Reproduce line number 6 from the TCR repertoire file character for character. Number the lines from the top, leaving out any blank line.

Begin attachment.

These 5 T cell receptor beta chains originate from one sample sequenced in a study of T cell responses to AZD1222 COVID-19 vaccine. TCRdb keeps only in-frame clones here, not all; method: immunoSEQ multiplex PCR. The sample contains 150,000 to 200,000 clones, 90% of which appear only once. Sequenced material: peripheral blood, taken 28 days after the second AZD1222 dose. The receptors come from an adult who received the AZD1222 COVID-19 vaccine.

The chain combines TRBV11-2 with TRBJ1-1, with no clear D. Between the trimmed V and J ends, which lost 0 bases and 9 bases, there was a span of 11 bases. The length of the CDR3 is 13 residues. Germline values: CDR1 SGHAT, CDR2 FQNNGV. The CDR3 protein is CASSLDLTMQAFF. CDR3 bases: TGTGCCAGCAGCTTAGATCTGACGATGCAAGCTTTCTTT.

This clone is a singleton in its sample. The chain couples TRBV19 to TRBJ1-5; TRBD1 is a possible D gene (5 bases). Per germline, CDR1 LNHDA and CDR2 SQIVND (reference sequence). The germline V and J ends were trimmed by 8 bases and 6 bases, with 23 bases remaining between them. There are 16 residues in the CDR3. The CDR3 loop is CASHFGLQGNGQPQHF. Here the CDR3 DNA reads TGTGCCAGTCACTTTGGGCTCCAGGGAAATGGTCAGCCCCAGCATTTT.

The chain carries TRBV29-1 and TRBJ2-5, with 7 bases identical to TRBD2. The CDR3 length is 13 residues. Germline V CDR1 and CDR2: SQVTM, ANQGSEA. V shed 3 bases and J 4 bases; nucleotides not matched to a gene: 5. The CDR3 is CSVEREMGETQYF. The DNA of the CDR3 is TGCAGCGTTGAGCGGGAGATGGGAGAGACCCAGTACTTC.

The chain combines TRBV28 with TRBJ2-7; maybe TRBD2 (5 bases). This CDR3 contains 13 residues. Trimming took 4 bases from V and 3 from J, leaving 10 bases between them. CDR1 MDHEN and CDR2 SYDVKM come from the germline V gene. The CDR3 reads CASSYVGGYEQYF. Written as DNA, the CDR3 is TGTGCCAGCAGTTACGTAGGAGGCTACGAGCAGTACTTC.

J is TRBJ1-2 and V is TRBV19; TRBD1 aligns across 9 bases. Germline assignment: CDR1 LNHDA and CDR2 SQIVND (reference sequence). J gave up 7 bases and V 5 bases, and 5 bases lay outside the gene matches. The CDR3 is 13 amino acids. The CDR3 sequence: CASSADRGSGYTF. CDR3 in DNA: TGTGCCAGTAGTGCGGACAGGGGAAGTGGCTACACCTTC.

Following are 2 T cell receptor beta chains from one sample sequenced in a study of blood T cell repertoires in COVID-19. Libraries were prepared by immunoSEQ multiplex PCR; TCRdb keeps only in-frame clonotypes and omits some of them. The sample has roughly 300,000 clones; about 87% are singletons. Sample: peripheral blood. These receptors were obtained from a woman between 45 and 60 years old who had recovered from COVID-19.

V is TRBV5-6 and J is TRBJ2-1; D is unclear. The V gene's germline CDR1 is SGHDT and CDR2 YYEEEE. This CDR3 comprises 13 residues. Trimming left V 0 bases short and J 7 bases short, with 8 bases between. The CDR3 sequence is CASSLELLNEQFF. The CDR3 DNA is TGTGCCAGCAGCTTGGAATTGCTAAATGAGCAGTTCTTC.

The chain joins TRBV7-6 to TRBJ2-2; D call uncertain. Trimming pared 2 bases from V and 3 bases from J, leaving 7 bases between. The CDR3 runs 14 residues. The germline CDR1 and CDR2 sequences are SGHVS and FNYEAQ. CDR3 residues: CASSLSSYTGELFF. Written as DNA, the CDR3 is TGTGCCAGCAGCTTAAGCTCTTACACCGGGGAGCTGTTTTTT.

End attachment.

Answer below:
J is TRBJ1-2 and V is TRBV19; TRBD1 aligns across 9 bases. Germline assignment: CDR1 LNHDA and CDR2 SQIVND (reference sequence). J gave up 7 bases and V 5 bases, and 5 bases lay outside the gene matches. The CDR3 is 13 amino acids. The CDR3 sequence: CASSADRGSGYTF. CDR3 in DNA: TGTGCCAGTAGTGCGGACAGGGGAAGTGGCTACACCTTC.